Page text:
Gold Standard is the term used by the Institute for Transportation & Development Policy to define world-class BRT service. A recently released ITDP study, underwritten by the Barr Foundation, argues for more Gold Standard service.
Jun 24, 2015 The Boston Globe
Albuquerque is working on a multi-modal reconfiguration of the old Route 66.
Jun 16, 2015 Albuquerque Journal
The San Fernando Valley's Orange Line bus rapid transit enjoys solid ridership. For an area of the city especially under-served by trains, investing in light rail might be a viable option.
Apr 22, 2015 Los Angeles Times
The Central Loop BRT project, scheduled to break ground this month, will improve commuter travel times. But a collection of compromises means many ideal BRT components won't be installed.
Mar 8, 2015 CityLab
Even when a community has thrown its full support behind a transit project, questions of funding and operations can create controversy. The next few months will be worth watching for Montgomery County, Maryland's proposed BRT system.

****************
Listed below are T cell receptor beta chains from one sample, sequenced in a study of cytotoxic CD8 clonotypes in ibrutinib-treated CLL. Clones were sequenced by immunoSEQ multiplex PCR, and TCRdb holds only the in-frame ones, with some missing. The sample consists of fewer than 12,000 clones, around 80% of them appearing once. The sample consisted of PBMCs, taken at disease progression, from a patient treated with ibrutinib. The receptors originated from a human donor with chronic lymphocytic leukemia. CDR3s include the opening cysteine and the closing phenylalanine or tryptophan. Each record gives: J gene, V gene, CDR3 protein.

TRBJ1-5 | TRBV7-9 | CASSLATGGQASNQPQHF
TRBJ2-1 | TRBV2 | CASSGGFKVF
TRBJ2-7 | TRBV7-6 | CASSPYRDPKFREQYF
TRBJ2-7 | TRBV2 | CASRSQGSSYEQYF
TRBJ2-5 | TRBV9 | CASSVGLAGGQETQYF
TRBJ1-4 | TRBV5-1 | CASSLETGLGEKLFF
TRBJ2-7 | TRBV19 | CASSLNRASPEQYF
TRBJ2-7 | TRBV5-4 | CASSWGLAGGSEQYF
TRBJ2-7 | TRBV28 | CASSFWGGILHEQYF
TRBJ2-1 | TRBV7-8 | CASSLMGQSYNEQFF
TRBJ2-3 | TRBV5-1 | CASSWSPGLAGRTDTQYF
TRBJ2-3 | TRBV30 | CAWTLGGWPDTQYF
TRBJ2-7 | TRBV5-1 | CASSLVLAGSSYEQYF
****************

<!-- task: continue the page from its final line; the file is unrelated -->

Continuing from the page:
Feb 19, 2015 Greater Greater Washington
One of the more hotly contested transit projects in the country—The Amp bus rapid transit project in Nashville, Tennessee—is dead. Nashville MTA officials promise a new strategic plan for the future of transit in the city.
Jan 23, 2015 WSMV
A new report by from the WRI Ross Center for Sustainable Cities’ EMBARQ initiative provides evidence of the benefits of safe, well-designed BRT and bus priority systems.
Jan 15, 2015 The City Fix
As the Santa Clara Valley Transportation Authority (VTA) considers the environmental analysis for a proposed bus rapid transit lane in Palo Alto, local officials are opposing the version of the plan that would remove parking for a dedicated bus lane.
Jan 12, 2015 Palo Alto Online
A tool from EMRARQ Brasil allows users to compile and compare data on the use and growth of bus rapid transit around the world, including in the United States, where 18 cities now use BRT or bus priority corridors.
Dec 28, 2014 The City Fix
"The city should consider road diets for all streets with excess car capacity, although they're not always politically easy," writes John Greenfield.
Dec 23, 2014 Crain's Chicago Business